Update December 2019: Did you know that All-In-One Music Theory now also features a ‘Victoria College of Music Graded Checklist (VCM)’? Rachel Billings has rewritten the lower grade Music theory syllabus for Victoria College Examination board, following their request, to fit in well with her All-In-One books. There are many advantages about taking VCM exams. Read more about the partnership between Aaron publications and Victoria College Examination Board clicking here

1. Students using All-In-one: Grades 1-3 and Grades 4-5 book do NOT require the additional Trinity Supplement booklet because these books already contain this material in the Appendix).

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Music theory exam dates, UK


Music theory exam dates in the UK, 2018.

(Our All-In-One music theory books, unlike most others, are suitable for students studying for either ABRSM or Trinity music theory exams. Click here to read more)


ABRSM and Trinity College London music theory exam dates

ABRSM is an acronym for ‘Associated Board of the Royal Schools of Music’. ABRSM music theory exams take place in 93 different countries around the world. In the UK they take place times a year in the Spring, Summer and Autumn (known as periods A, B and C).

A) Spring 2018 Music theory exam date: Wednesday 28th February (5 pm). Closing date for online entries: Friday 19th January. Closing date for postal entries: Friday 12th January.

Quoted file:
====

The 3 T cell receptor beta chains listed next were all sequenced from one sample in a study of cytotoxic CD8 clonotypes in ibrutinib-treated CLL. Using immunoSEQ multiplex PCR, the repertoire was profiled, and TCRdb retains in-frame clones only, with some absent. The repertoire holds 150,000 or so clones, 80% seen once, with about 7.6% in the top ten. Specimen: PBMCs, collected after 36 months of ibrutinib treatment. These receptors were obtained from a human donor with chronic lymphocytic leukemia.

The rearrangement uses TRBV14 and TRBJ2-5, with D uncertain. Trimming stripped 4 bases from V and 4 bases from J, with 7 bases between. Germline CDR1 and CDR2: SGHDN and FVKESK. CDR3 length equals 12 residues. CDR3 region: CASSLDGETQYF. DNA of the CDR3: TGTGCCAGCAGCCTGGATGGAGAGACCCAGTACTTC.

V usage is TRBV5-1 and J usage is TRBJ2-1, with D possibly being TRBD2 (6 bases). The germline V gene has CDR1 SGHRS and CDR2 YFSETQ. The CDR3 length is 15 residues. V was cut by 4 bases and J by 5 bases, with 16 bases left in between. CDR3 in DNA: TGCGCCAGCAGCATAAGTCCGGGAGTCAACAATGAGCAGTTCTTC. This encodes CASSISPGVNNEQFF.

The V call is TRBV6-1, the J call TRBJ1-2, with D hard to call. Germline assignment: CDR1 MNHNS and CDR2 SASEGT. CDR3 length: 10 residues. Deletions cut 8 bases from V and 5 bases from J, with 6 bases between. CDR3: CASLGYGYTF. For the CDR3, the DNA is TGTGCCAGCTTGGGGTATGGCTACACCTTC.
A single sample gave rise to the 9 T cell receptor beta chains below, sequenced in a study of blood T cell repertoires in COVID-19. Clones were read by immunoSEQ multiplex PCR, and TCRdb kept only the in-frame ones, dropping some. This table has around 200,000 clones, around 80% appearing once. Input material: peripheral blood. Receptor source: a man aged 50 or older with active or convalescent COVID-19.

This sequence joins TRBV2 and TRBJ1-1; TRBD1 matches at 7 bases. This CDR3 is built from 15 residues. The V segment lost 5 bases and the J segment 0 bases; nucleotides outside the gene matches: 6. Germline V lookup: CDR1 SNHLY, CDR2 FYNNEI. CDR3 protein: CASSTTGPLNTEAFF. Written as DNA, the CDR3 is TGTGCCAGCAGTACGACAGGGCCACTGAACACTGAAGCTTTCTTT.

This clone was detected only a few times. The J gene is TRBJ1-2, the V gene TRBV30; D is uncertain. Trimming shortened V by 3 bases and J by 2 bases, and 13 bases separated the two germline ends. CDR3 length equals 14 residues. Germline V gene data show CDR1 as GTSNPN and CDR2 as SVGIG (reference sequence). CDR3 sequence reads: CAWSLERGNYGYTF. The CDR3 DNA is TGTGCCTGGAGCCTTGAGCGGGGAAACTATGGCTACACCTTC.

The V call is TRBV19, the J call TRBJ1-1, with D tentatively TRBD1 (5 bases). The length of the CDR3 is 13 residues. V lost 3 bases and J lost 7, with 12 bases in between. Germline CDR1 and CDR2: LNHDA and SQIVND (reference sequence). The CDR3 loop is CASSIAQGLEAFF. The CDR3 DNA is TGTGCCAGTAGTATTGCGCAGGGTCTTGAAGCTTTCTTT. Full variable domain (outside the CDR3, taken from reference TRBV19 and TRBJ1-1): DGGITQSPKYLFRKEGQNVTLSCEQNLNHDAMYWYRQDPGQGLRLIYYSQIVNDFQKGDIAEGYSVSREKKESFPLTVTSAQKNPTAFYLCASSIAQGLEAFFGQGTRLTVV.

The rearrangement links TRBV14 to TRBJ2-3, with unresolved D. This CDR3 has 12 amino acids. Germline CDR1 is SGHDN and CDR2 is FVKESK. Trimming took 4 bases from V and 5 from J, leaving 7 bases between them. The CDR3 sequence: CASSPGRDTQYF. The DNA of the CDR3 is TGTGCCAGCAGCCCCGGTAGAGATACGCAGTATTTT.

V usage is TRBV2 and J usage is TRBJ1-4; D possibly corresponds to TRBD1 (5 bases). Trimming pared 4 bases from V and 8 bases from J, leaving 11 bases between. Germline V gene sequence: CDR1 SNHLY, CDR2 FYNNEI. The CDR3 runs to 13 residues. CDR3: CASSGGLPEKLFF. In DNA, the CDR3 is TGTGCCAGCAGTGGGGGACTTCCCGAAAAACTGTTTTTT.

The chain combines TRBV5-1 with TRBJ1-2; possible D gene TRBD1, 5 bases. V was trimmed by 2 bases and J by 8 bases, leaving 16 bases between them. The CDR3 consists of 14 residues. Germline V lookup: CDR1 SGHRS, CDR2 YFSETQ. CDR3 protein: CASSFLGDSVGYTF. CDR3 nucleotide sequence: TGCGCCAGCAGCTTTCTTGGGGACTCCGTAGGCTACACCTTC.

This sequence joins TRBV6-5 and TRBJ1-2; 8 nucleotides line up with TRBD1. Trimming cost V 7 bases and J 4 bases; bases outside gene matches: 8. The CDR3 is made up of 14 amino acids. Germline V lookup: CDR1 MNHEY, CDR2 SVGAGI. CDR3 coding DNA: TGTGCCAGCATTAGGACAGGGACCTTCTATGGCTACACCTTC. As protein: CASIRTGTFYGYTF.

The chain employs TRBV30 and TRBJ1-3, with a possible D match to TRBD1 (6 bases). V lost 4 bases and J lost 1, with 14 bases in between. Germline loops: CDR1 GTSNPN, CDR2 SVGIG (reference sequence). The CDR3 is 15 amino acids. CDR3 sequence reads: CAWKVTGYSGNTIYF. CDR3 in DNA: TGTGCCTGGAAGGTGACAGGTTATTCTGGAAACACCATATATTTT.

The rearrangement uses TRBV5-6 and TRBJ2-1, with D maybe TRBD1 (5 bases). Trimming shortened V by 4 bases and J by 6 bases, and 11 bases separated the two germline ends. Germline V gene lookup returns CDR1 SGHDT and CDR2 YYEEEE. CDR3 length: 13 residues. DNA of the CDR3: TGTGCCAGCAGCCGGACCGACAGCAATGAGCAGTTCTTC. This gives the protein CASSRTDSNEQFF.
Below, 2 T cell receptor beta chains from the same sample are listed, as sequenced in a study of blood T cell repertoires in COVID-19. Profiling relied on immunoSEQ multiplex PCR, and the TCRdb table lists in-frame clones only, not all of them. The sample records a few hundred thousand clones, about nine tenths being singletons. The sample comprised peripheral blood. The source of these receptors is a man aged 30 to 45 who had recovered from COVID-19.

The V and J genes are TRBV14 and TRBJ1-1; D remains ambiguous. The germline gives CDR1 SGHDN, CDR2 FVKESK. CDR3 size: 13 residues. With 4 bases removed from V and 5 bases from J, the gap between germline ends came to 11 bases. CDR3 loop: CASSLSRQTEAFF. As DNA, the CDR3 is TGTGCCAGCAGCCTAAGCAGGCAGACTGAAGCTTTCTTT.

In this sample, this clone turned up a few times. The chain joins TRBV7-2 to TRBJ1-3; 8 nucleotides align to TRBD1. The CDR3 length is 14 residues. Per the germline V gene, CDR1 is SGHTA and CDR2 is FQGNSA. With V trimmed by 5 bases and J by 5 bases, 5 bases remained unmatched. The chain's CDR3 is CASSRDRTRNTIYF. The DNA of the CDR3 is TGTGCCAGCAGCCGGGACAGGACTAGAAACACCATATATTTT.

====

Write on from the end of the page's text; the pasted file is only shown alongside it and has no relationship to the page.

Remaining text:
B) Summer 2018 Music theory exam date: Saturday 16th June (10.00am). Closing date for online entries: Friday 11th May. Closing date for postal entries: Friday 4th May.

C) Autumn 2018 Music theory exam date: Tuesday 6th November (5 pm). Closing date for online entries: Friday 28th September. Closing date for postal entries: Friday 21st September.


Image result for trinity college london logo

Trinity College London provide exams and award qualifications in over 60 countries around the world. The music theory exam dates are as follows:

Saturday 5th May 2018 (closing date Monday 26th March)
Tuesday 8th May 2018 (closing date Monday 26th March)
Saturday 3rd November 2016 (closing date Monday 24th September)
Monday 5th November 2016 (closing date Monday 24th September)

How to enter an exam. You can enter yourself for a theory exam if you are age eighteen years or older. Alternatively candidates may be entered for an exam by a school, a teacher of music, a parent or guardian. Anyone who enters receives a unique applicant number. For details about ABRSM exam centres in your area speak to your local ABRSM representative  or Trinity College London representative . Apply for entrance online using the ABRSM or Trinity Guildhall websites (or you can request a postal application form).

Accreditation. Both Associated Board and Trinity qualifications provide qualifications recognized by government educational authorities worldwide. A pass at Grade 5 (music theory) enables students to proceed to Grade 6-8 exams which can contribute towards higher education through the allocation of UCAS (University and Colleges Admission Service). UCAS points which can be used as part of a university or college application in the UK.

Please bookmark our site or join us on twitter to receive updates about forthcoming music theory exams. Feel free to ask the author any last minute questions you may have.

We are also very keen to hear from students who have used All-In-One to Grade 5 to pass their theory exams (a distinction we trust!).